Archive for the ‘Milongueros’ Category

Pedro Sanchez

August 31, 2022

 

Our tango chat group has included Pedro Sanchez on several occasions over the past two years.  His daughter joined him in this screen shot on Sunday when we celebrated his 87th birthday.  We had almost three hours of listening to Pedro share his experiences and wisdom.

Jorge Uzunian

July 19, 2022

August 29, 1930 — July 17, 2022

I received an email today from the woman taking this photo who was one of Jorge’s caretakers in Flores.  Luz was a bright light shining in Jorge’s life.  She was always happy and laughed at his jokes.  She and her husband transported Jorge to Salon El Pial last September when Milonguisimo was on the Festival BA schedule.  He was delighted to see the milonguero/a cast of friends dancing in the beautiful salon.  Jorge had been one of them for 15 years.

Ricardo Franquelo

July 14, 2022

July 14, 1944 —

Dancing in front of the City Legislature on Peru in support of the Pro Milonga law.

Dancing in Club Bailable Juvenil on Corrientes in 2000.

A Friday night in Club Gricel with Juan Topalian and Ernesto Delgado.

Juan Tribotic

July 11, 2022

July 11, 194?

During La Milonga de Lucy in Club Nuevo Gricel recently, Juan came by to chat with Nestor Castillo at the table.

Ricardo Ponce

July 10, 2022

July 10, 1931 —

El Chino Perico was seen recently at La Milonga de Lucy in Club Nuevo Gricel and at Barajando in Lo de Celia.

Jorge Ruben Orellana

July 8, 2022

July 8, 1931 – May 7, 2022

I was living in the neighborhood of Caballito.  The milonga venue Viejo Correo was close.  A friend and I decided to go there.  I saw him looking across the floor in my direction and accepted his invitation.  I shall never forget the feeling of his embrace and his soft voice.  He always said something to make me laugh.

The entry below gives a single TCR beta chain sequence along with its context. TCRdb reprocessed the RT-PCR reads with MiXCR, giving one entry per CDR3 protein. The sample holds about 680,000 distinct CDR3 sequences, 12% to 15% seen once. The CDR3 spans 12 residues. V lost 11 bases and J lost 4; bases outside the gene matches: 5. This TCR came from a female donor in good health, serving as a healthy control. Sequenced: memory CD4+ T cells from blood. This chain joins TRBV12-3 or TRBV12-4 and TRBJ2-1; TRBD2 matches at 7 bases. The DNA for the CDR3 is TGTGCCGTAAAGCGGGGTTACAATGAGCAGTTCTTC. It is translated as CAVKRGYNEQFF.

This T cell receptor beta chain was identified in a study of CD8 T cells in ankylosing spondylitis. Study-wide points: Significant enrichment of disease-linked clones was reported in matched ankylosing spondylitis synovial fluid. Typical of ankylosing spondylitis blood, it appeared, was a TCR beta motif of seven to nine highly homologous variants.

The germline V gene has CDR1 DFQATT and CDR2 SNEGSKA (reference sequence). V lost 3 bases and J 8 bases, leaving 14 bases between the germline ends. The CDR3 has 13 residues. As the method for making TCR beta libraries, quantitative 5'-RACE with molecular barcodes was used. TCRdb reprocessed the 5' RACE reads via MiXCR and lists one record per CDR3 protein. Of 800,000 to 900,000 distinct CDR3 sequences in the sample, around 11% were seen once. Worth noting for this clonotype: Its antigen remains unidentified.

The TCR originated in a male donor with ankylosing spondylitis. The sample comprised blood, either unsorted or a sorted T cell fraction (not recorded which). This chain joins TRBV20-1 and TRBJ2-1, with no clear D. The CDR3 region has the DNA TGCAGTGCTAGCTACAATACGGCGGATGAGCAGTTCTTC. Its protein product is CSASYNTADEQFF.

Eduardo Ereson

January 13, 2022

January 13, 1937 —

November 24, 2021, was my first time dancing in Lo de Celia after more than five years.  The orquesta of Carlos Di Sarli is at the top of my list.  When a tanda of Di Sarli began, there was only one milonguero in the salon with whom I wanted to dance.  That was Eduardo Ereson. We’ve danced many times in many venues since July 2010.  I closed my eyes and surrendered to the embrace. It was divine.  I had forgotten to put on a mask to dance, but it didn’t matter to me or Eduardo.  In fact, I never used a mask during four hours in Lo de Celia without comment.  Eduardo was panting after each tango because of the mask.

I returned a week later to Lo de Celia and danced three more tandas with Eduardo.  He lives south of the city in Berezatequi, which is a two-hour bus ride for him on Wednesday and Sunday to dance a few hours in Lo de Celia before taking the last bus home. This is proof of how much this milonguero loves to dance.  I asked Eduardo if he would allow me to film him talking about the milongas, and he consented.

Moises Mauas

January 7, 2022

December 4, 1928 — February 17, 2021

Today I came across Pocho’s phone number and decided to try once again to reach him after several unsuccessful attempts last year.  A man answered, but he wasn’t Pocho.  He told me that Pocho had passed about a year ago and gave me his daughter’s phone number.  I called her and left a message.  Minutes later she called me.  I gave her my email and asked her to write so I could send her the links to blog posts I wrote about her father.  This is one of the posts I wrote about Pocho from 2010.

Pocho and I talked by phone one day.  Like most boys of his era, he began learning tango at the age of 14.  Pocho claims he is “enfermo de tango” (ill from tango, in a good sense).  He went to hear Osvaldo Pugliese and his orchestra with Alberto Moran and Roberto Chanel in 1944.  He was going to the cabarets in the city when he was 18.  Pocho prefers the recordings from 1946 and later years.

Tango es la sensualidad de dos almas en un ritmo.  Tango is sensuality between two souls in one rhythm, says Pocho.  The woman dances, not the man.  She puts her hand on his right shoulder while dancing.  She caresses the floor with her feet to express the music for both of them.

Pocho has his table in front of the bar at Lo de Celia Tango Club every Sunday.  He eagerly awaits dancing a tanda of Pugliese.  This is a clip of Pocho dancing vals.  I gave him a DVD so he could see himself dancing for the first time and since then he pays for my drink.